Dr. Endre Szécsényi is Professor at the Department of Aesthetics at ELTE (Eötvös Loránd University, Budapest), and holds an honorary research fellowship in the Research Institute of Irish and Scottish Studies of the University of Aberdeen (Scotland, UK). He graduated in Aesthetics and Hungarian Philology from the University of Pécs in 1990. He received his PhD in Philosophy in 2001, and his habilitation in 2010 from ELTE. He has taught in the Institute for Art Theory and Media Studies of ELTE as Recurrent Visiting Lecturer (1999–2002), as Senior Lecturer (2003–2006), and as Associate Professor (2006–2015); since 2015 he has held a Full Professorship. He obtained several research fellowships abroad including two A. W. Mellon Fellowships (IWM, Vienna; Institute for Advanced Studies in the Humanities of the University of Edinburgh), a Magyar Fellowship (Netherlands Institute for Advanced Study in the Humanities and Social Sciences), and a two-year Marie Curie Intra-European Fellowship (University of Aberdeen). He was one of the editors of BUKSZ – Budapest Review of Books between 1997 and 2014, and he has been the series-editor of the Laokoón Könyvek series of the L’Harmattan Publishing House (Budapest) since 2008. His primary research field is the intellectual history and the history of aesthetics of the Enlightenment.
Dr. Bálint Gárdos is Lecturer in English Literature at ELTE. His book under the title Pedestrian Romantics: A Study of the Early Nineteenth Century British Essay (L’Harmattan, Budapest, 2012) is the first Hungarian monograph on the aesthetics of Charles Lamb, William Hazlitt and Leigh Hunt. He graduated in Aesthetics and English Studies, then obtained his PhD in English Studies from ELTE. He has published articles (in English and in Hungarian) on eighteenth- and early nineteenth-century British aesthetics and the essay tradition. Currently he is working on a study on the problem of history in Enlightenment criticism.
Dr. Zsolt Komáromy is Senior Lecturer of English at ELTE. Budapest. He studied English, comparative literature, and aesthetics at the same university, and held scholarships at the University of Edinburgh, at University College Dublin, and at Trinity College Dublin, and was recipient of the Békésy György Postdoctoral Research Fellowship. He has translated prose works by John Milton, S. T. Coleridge, and W. B. Yeats, as well as essays by Edward Said, Northrop Frye, and Stanley Cavell. His main field of research is eighteenth-century and Romantic British literature and aesthetics. He has published studies (in both English and Hungarian) on John Donne, William Blake, William Wordsworth, Edmund Burke, Alexander Gerard, and Edward Young, among others. He has recently written on the role of the Italian opera in eighteenth-century British aesthetics for a volume he co-edited with Péter Dávidházi (Párbeszédben Ruttkay Kálmánnal, MTA Irodalomtudomány Intézet, 2015). He has also co-edited (with András Kiséry and Zsuzsanna Varga) a volume (to which he contributed a study and a co-written introduction) on the intercultural contexts of Hungarian literature, Worlds of Hungarian Writing. National Literature as Intercultural Exchange (Fairleigh Dickinson University Press, 2016). He is currently working on The Hungarian History of English Literature, Part 3: 1640–1830 (in Hungarian), as co-editor (with Bálint Gárdos and Miklós Péti) and contributor, a work in progress that is scheduled for publication in 2017 or 2018. He is the author of the monograph Figures of Memory: From the Muses to Eighteenth Century British Aesthetics (2011, reviewed in The Scriblerian, SEL, Budapest Review of Books and Irodalomtörténet).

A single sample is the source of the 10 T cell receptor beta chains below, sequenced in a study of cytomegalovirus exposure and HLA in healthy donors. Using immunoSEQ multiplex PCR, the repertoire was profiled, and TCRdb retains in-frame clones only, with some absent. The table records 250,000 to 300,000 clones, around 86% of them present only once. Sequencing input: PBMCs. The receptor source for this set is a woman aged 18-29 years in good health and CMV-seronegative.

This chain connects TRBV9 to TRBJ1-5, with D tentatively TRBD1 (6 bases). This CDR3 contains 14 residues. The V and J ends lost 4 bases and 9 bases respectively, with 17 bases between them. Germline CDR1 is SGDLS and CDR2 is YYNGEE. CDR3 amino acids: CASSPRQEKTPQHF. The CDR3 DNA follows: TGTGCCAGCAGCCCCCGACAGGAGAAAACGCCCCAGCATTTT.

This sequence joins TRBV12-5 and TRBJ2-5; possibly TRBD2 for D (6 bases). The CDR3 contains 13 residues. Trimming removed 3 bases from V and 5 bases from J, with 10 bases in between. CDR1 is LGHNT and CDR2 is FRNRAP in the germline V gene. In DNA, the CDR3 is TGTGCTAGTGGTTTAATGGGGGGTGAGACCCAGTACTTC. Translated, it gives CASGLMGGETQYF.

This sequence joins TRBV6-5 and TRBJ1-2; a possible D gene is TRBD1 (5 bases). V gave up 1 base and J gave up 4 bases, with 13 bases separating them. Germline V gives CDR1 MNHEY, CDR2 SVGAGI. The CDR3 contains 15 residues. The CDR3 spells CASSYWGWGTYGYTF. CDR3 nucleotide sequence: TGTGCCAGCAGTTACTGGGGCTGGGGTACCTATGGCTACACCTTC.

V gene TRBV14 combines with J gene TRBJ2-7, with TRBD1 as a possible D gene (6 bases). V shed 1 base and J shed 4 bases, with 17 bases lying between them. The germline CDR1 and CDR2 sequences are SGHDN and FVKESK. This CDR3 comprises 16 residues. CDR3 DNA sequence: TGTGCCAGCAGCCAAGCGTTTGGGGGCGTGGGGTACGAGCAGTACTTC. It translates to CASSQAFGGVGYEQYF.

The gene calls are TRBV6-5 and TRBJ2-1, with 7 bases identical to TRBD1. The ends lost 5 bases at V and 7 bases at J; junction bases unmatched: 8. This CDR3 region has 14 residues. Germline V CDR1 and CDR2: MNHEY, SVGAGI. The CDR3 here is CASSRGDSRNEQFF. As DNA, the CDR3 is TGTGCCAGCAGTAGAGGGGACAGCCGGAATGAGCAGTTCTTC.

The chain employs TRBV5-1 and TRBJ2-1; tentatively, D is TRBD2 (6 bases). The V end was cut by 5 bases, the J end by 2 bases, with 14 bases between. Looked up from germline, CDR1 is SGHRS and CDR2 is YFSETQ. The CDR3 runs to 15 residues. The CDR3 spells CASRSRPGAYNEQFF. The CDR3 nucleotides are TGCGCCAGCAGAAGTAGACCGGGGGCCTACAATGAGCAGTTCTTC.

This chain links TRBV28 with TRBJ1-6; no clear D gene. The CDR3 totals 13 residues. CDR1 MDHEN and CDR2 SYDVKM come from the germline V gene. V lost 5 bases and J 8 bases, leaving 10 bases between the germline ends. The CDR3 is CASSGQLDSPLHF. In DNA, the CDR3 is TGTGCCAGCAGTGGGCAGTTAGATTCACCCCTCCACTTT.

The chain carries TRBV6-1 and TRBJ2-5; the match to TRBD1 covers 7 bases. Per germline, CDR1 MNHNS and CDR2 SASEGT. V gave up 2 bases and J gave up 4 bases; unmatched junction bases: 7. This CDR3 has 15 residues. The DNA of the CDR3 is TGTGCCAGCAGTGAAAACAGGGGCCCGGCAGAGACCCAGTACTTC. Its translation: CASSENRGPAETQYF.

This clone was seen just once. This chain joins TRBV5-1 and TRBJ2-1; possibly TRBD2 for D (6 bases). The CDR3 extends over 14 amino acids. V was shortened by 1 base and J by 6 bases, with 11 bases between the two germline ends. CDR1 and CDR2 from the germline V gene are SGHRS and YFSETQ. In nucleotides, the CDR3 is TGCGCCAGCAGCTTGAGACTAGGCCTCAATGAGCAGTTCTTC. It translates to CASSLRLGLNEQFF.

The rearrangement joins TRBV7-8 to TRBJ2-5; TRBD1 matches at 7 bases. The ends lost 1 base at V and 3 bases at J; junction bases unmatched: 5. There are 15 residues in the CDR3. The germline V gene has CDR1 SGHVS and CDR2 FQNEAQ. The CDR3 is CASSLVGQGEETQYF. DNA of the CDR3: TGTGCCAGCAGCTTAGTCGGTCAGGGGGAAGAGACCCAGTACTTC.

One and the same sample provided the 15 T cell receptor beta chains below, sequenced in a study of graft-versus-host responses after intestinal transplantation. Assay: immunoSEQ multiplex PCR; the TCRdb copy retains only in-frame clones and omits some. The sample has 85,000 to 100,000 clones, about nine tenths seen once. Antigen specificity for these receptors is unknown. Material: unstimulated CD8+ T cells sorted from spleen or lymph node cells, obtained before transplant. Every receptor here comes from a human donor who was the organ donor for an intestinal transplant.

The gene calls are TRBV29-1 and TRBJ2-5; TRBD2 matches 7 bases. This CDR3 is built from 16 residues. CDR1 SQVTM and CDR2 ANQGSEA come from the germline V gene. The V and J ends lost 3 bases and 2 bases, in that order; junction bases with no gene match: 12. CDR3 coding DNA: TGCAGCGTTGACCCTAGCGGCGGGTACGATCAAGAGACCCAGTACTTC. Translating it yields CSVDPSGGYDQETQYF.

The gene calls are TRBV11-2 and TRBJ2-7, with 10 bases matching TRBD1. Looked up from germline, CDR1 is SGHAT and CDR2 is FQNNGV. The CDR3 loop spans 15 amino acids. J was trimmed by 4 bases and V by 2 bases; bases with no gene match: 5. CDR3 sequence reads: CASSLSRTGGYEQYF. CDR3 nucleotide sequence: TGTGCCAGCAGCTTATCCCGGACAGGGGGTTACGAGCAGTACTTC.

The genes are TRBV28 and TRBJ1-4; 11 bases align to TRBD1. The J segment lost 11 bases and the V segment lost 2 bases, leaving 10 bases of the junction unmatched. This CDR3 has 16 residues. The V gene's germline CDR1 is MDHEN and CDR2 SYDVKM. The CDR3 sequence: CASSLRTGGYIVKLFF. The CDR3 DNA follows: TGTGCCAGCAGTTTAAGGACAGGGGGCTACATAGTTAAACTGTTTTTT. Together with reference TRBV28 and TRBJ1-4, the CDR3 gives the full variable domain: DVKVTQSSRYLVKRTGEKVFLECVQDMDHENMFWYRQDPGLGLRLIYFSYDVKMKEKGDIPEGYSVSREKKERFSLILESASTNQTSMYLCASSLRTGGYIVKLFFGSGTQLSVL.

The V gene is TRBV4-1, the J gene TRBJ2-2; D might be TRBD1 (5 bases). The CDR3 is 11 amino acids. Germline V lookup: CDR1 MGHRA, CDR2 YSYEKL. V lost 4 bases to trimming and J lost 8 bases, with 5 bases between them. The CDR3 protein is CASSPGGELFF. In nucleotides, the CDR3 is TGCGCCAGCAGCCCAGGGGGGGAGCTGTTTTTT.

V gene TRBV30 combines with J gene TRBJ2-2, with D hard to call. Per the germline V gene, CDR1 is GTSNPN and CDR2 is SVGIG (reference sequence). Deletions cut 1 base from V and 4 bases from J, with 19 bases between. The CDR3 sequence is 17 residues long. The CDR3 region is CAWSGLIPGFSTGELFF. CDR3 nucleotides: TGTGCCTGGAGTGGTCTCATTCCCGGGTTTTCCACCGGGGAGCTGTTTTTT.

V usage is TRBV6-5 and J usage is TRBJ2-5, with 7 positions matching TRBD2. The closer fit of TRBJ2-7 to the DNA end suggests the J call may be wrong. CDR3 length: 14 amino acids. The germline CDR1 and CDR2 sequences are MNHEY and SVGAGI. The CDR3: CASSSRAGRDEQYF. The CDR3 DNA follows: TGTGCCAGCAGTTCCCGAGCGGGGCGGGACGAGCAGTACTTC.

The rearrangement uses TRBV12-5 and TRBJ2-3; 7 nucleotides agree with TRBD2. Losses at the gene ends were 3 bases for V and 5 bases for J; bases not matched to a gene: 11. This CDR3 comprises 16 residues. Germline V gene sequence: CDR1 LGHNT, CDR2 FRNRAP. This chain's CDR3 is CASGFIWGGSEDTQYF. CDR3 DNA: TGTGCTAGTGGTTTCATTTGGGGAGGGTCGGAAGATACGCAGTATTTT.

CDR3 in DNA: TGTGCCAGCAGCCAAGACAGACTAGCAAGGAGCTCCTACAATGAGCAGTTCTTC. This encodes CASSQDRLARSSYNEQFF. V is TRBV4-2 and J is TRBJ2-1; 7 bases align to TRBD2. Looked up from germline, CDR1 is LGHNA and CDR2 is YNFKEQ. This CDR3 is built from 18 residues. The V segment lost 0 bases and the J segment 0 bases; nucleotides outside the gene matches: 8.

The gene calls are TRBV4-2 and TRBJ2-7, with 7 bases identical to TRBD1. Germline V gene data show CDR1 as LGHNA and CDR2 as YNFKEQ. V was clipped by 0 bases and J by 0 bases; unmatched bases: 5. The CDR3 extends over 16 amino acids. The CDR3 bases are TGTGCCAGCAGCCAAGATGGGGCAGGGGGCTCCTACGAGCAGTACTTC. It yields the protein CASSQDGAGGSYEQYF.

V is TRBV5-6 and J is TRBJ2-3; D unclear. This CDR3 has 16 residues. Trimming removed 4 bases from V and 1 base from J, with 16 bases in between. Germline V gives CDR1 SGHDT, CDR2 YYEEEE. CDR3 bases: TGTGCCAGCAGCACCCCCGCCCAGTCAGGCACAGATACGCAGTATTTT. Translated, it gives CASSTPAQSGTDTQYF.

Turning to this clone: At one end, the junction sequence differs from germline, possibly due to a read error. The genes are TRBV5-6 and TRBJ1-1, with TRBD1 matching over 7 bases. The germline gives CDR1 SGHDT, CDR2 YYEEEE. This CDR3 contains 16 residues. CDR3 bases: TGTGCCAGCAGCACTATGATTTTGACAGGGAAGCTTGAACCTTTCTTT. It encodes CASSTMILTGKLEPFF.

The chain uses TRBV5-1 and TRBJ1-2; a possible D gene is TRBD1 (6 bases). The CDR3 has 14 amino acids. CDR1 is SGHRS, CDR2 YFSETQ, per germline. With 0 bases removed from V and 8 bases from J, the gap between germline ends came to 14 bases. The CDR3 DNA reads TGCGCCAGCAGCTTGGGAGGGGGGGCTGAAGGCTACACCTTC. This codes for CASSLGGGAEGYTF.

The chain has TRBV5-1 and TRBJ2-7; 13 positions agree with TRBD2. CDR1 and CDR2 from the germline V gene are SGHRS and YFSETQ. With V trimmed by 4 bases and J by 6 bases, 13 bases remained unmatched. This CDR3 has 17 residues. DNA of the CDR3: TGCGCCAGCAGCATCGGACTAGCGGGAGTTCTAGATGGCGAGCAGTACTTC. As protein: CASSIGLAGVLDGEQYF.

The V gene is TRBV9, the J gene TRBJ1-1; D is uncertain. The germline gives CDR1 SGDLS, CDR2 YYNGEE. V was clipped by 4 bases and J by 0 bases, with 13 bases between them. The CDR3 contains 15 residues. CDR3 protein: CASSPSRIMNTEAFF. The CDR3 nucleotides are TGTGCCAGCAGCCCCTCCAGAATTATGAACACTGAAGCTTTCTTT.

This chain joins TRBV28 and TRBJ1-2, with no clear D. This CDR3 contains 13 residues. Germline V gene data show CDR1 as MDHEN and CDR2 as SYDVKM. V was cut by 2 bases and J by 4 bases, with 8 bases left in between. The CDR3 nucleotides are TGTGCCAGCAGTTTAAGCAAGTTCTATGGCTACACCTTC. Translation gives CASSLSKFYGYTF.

Dr. Veronika Ruttkay is Senior Lecturer at the Department of English Studies at ELTE. Her doctoral dissertation (2007, University of Glasgow) explored connections between S. T. Coleridge’s Shakespearean lectures and British philosophical criticism in the late eighteenth century (the work of Lord Kames, Alexander Gerard and Joseph Priestley, among others). She has published articles and book chapters in English and in Hungarian on various aspects of Scottish enlightenment rhetoric and criticism, on Shakespeare, romanticism, and translation studies. She translated Coleridge’s Confessions of an Inquiring Spirit into Hungarian (2004) and was co-editor of two collections: Idegen költők – örök barátaink: Világirodalom a magyar kulturális emlékezetben (“Foreign poets – eternal friends: World literature in the Hungarian cultural memory”; 2010); Ritka művészet / Rare Device: Írások Péter Ágnes tiszteletére / Essays in Honour of Ágnes Péter (2011), and of the conference proceedings of the Hungarian Society for the Study of English (2014). Currently she holds a Bolyai Fellowship from the Hungarian Academy of Sciences and works on a research project exploring questions of translation and appropriation in connection with the work of Robert Burns.